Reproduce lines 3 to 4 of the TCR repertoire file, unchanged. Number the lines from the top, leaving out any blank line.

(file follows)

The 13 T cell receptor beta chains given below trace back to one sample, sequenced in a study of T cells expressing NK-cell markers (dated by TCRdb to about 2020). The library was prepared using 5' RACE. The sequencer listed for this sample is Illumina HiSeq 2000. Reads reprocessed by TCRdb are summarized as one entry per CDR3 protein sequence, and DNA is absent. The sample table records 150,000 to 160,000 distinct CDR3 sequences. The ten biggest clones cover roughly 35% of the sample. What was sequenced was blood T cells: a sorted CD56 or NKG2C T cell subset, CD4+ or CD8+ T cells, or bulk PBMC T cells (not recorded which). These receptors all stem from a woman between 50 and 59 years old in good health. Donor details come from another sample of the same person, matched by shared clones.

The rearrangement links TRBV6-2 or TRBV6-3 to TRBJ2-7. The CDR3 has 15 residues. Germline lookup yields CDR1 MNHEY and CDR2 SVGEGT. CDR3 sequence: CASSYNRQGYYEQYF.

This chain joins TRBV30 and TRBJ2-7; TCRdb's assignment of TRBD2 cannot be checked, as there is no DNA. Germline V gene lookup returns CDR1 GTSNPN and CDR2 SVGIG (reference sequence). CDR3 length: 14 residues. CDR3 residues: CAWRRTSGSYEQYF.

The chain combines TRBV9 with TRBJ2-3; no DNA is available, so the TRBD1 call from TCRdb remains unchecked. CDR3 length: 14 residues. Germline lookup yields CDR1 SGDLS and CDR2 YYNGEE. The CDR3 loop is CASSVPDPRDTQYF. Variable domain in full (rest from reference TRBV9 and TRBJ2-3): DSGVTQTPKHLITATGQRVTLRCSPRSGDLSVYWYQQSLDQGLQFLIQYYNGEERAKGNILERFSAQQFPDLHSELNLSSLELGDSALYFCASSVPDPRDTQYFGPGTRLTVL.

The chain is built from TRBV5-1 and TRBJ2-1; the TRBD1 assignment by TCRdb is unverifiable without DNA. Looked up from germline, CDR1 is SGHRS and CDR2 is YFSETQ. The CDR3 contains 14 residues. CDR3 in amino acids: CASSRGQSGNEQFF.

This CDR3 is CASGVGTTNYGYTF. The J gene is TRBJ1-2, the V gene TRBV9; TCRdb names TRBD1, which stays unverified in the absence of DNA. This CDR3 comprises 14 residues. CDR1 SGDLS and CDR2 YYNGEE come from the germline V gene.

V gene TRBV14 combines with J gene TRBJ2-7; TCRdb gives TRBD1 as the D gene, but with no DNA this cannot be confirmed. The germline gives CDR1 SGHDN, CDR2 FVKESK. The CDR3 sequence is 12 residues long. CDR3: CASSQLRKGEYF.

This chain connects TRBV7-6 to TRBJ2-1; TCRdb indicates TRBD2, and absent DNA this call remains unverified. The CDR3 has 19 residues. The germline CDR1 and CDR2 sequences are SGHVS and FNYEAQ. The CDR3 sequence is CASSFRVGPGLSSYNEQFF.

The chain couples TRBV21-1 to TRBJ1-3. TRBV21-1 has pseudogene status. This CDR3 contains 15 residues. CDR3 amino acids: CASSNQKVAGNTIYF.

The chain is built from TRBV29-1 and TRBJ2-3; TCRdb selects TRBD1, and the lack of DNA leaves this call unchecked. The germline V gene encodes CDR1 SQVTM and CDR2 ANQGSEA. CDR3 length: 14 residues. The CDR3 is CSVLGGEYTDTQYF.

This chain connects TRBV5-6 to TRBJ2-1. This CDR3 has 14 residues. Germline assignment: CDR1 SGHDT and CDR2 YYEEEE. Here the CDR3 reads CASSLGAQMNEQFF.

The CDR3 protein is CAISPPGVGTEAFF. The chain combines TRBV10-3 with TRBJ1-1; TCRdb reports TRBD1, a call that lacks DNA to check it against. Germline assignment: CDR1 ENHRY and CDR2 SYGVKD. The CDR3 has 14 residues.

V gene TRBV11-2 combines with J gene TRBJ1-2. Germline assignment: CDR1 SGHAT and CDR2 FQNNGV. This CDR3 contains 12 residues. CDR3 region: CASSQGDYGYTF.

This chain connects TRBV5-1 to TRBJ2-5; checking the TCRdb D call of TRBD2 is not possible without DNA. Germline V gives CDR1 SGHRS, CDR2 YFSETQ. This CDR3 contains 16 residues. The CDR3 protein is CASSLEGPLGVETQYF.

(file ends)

This chain joins TRBV30 and TRBJ2-7; TCRdb's assignment of TRBD2 cannot be checked, as there is no DNA. Germline V gene lookup returns CDR1 GTSNPN and CDR2 SVGIG (reference sequence). CDR3 length: 14 residues. CDR3 residues: CAWRRTSGSYEQYF.

The chain combines TRBV9 with TRBJ2-3; no DNA is available, so the TRBD1 call from TCRdb remains unchecked. CDR3 length: 14 residues. Germline lookup yields CDR1 SGDLS and CDR2 YYNGEE. The CDR3 loop is CASSVPDPRDTQYF. Variable domain in full (rest from reference TRBV9 and TRBJ2-3): DSGVTQTPKHLITATGQRVTLRCSPRSGDLSVYWYQQSLDQGLQFLIQYYNGEERAKGNILERFSAQQFPDLHSELNLSSLELGDSALYFCASSVPDPRDTQYFGPGTRLTVL.